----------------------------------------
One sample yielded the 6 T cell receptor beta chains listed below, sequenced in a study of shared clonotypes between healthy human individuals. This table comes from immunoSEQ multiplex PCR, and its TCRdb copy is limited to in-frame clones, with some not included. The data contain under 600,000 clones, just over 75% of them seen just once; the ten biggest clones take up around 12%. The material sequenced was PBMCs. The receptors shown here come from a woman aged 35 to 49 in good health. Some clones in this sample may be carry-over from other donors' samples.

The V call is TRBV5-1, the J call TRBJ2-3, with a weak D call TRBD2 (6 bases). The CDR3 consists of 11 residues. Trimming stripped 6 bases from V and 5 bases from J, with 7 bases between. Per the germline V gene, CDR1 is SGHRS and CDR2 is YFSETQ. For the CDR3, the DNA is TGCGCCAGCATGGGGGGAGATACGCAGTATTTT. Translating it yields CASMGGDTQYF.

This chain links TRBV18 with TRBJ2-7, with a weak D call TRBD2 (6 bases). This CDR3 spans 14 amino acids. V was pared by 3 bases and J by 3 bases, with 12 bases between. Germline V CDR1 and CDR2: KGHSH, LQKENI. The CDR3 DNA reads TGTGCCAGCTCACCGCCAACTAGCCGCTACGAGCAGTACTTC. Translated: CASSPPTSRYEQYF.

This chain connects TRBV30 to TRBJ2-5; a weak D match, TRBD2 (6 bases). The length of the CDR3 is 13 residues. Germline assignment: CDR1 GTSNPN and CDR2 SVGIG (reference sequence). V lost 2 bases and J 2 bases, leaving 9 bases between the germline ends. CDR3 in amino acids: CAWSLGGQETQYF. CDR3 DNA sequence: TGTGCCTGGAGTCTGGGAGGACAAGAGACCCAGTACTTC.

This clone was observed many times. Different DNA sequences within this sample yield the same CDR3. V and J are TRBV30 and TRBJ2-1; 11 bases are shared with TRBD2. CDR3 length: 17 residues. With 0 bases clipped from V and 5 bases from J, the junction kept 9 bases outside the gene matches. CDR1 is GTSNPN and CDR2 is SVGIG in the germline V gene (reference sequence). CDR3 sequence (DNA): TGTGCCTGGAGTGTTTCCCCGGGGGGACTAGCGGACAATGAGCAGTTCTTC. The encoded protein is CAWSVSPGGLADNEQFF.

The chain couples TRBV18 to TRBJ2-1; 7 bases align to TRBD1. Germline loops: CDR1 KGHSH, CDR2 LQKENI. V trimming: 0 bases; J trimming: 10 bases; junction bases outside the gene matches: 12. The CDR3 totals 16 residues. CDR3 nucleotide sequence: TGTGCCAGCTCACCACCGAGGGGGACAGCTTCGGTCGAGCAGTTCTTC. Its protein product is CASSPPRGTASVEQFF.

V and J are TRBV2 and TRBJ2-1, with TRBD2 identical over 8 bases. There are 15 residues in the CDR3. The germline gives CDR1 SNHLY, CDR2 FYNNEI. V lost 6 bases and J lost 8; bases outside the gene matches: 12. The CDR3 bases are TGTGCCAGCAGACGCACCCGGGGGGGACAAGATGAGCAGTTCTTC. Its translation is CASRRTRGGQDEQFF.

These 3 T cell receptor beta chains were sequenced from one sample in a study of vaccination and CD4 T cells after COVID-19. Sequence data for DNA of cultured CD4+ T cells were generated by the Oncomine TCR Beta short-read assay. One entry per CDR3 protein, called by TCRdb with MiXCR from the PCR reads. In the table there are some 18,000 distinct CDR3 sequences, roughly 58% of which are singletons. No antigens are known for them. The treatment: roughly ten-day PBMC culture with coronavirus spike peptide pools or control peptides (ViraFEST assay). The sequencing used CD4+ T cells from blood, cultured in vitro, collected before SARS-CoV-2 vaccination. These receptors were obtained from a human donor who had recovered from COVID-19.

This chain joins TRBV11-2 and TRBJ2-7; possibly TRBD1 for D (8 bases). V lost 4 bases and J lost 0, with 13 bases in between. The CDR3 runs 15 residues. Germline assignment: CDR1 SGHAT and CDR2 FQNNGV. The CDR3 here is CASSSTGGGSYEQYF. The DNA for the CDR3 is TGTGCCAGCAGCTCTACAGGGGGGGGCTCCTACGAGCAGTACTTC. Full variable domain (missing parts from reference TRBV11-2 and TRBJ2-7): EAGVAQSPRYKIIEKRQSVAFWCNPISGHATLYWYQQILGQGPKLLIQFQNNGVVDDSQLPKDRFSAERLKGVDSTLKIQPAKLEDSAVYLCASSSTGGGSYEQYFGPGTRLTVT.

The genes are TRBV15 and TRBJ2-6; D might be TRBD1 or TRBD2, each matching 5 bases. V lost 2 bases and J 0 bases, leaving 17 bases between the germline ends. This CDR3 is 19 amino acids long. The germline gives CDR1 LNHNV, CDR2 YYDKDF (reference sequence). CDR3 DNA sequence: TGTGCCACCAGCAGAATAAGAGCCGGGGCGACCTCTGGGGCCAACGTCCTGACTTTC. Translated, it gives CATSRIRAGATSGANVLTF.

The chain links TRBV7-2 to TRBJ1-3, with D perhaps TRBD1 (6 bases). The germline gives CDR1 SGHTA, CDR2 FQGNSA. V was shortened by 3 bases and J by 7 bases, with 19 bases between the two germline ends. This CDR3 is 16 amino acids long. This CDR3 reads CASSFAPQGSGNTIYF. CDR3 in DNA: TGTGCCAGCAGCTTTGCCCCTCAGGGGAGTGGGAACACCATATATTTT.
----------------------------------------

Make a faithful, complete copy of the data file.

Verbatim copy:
One sample yielded the 6 T cell receptor beta chains listed below, sequenced in a study of shared clonotypes between healthy human individuals. This table comes from immunoSEQ multiplex PCR, and its TCRdb copy is limited to in-frame clones, with some not included. The data contain under 600,000 clones, just over 75% of them seen just once; the ten biggest clones take up around 12%. The material sequenced was PBMCs. The receptors shown here come from a woman aged 35 to 49 in good health. Some clones in this sample may be carry-over from other donors' samples.

The V call is TRBV5-1, the J call TRBJ2-3, with a weak D call TRBD2 (6 bases). The CDR3 consists of 11 residues. Trimming stripped 6 bases from V and 5 bases from J, with 7 bases between. Per the germline V gene, CDR1 is SGHRS and CDR2 is YFSETQ. For the CDR3, the DNA is TGCGCCAGCATGGGGGGAGATACGCAGTATTTT. Translating it yields CASMGGDTQYF.

This chain links TRBV18 with TRBJ2-7, with a weak D call TRBD2 (6 bases). This CDR3 spans 14 amino acids. V was pared by 3 bases and J by 3 bases, with 12 bases between. Germline V CDR1 and CDR2: KGHSH, LQKENI. The CDR3 DNA reads TGTGCCAGCTCACCGCCAACTAGCCGCTACGAGCAGTACTTC. Translated: CASSPPTSRYEQYF.

This chain connects TRBV30 to TRBJ2-5; a weak D match, TRBD2 (6 bases). The length of the CDR3 is 13 residues. Germline assignment: CDR1 GTSNPN and CDR2 SVGIG (reference sequence). V lost 2 bases and J 2 bases, leaving 9 bases between the germline ends. CDR3 in amino acids: CAWSLGGQETQYF. CDR3 DNA sequence: TGTGCCTGGAGTCTGGGAGGACAAGAGACCCAGTACTTC.

This clone was observed many times. Different DNA sequences within this sample yield the same CDR3. V and J are TRBV30 and TRBJ2-1; 11 bases are shared with TRBD2. CDR3 length: 17 residues. With 0 bases clipped from V and 5 bases from J, the junction kept 9 bases outside the gene matches. CDR1 is GTSNPN and CDR2 is SVGIG in the germline V gene (reference sequence). CDR3 sequence (DNA): TGTGCCTGGAGTGTTTCCCCGGGGGGACTAGCGGACAATGAGCAGTTCTTC. The encoded protein is CAWSVSPGGLADNEQFF.

The chain couples TRBV18 to TRBJ2-1; 7 bases align to TRBD1. Germline loops: CDR1 KGHSH, CDR2 LQKENI. V trimming: 0 bases; J trimming: 10 bases; junction bases outside the gene matches: 12. The CDR3 totals 16 residues. CDR3 nucleotide sequence: TGTGCCAGCTCACCACCGAGGGGGACAGCTTCGGTCGAGCAGTTCTTC. Its protein product is CASSPPRGTASVEQFF.

V and J are TRBV2 and TRBJ2-1, with TRBD2 identical over 8 bases. There are 15 residues in the CDR3. The germline gives CDR1 SNHLY, CDR2 FYNNEI. V lost 6 bases and J lost 8; bases outside the gene matches: 12. The CDR3 bases are TGTGCCAGCAGACGCACCCGGGGGGGACAAGATGAGCAGTTCTTC. Its translation is CASRRTRGGQDEQFF.

These 3 T cell receptor beta chains were sequenced from one sample in a study of vaccination and CD4 T cells after COVID-19. Sequence data for DNA of cultured CD4+ T cells were generated by the Oncomine TCR Beta short-read assay. One entry per CDR3 protein, called by TCRdb with MiXCR from the PCR reads. In the table there are some 18,000 distinct CDR3 sequences, roughly 58% of which are singletons. No antigens are known for them. The treatment: roughly ten-day PBMC culture with coronavirus spike peptide pools or control peptides (ViraFEST assay). The sequencing used CD4+ T cells from blood, cultured in vitro, collected before SARS-CoV-2 vaccination. These receptors were obtained from a human donor who had recovered from COVID-19.

This chain joins TRBV11-2 and TRBJ2-7; possibly TRBD1 for D (8 bases). V lost 4 bases and J lost 0, with 13 bases in between. The CDR3 runs 15 residues. Germline assignment: CDR1 SGHAT and CDR2 FQNNGV. The CDR3 here is CASSSTGGGSYEQYF. The DNA for the CDR3 is TGTGCCAGCAGCTCTACAGGGGGGGGCTCCTACGAGCAGTACTTC. Full variable domain (missing parts from reference TRBV11-2 and TRBJ2-7): EAGVAQSPRYKIIEKRQSVAFWCNPISGHATLYWYQQILGQGPKLLIQFQNNGVVDDSQLPKDRFSAERLKGVDSTLKIQPAKLEDSAVYLCASSSTGGGSYEQYFGPGTRLTVT.

The genes are TRBV15 and TRBJ2-6; D might be TRBD1 or TRBD2, each matching 5 bases. V lost 2 bases and J 0 bases, leaving 17 bases between the germline ends. This CDR3 is 19 amino acids long. The germline gives CDR1 LNHNV, CDR2 YYDKDF (reference sequence). CDR3 DNA sequence: TGTGCCACCAGCAGAATAAGAGCCGGGGCGACCTCTGGGGCCAACGTCCTGACTTTC. Translated, it gives CATSRIRAGATSGANVLTF.

The chain links TRBV7-2 to TRBJ1-3, with D perhaps TRBD1 (6 bases). The germline gives CDR1 SGHTA, CDR2 FQGNSA. V was shortened by 3 bases and J by 7 bases, with 19 bases between the two germline ends. This CDR3 is 16 amino acids long. This CDR3 reads CASSFAPQGSGNTIYF. CDR3 in DNA: TGTGCCAGCAGCTTTGCCCCTCAGGGGAGTGGGAACACCATATATTTT.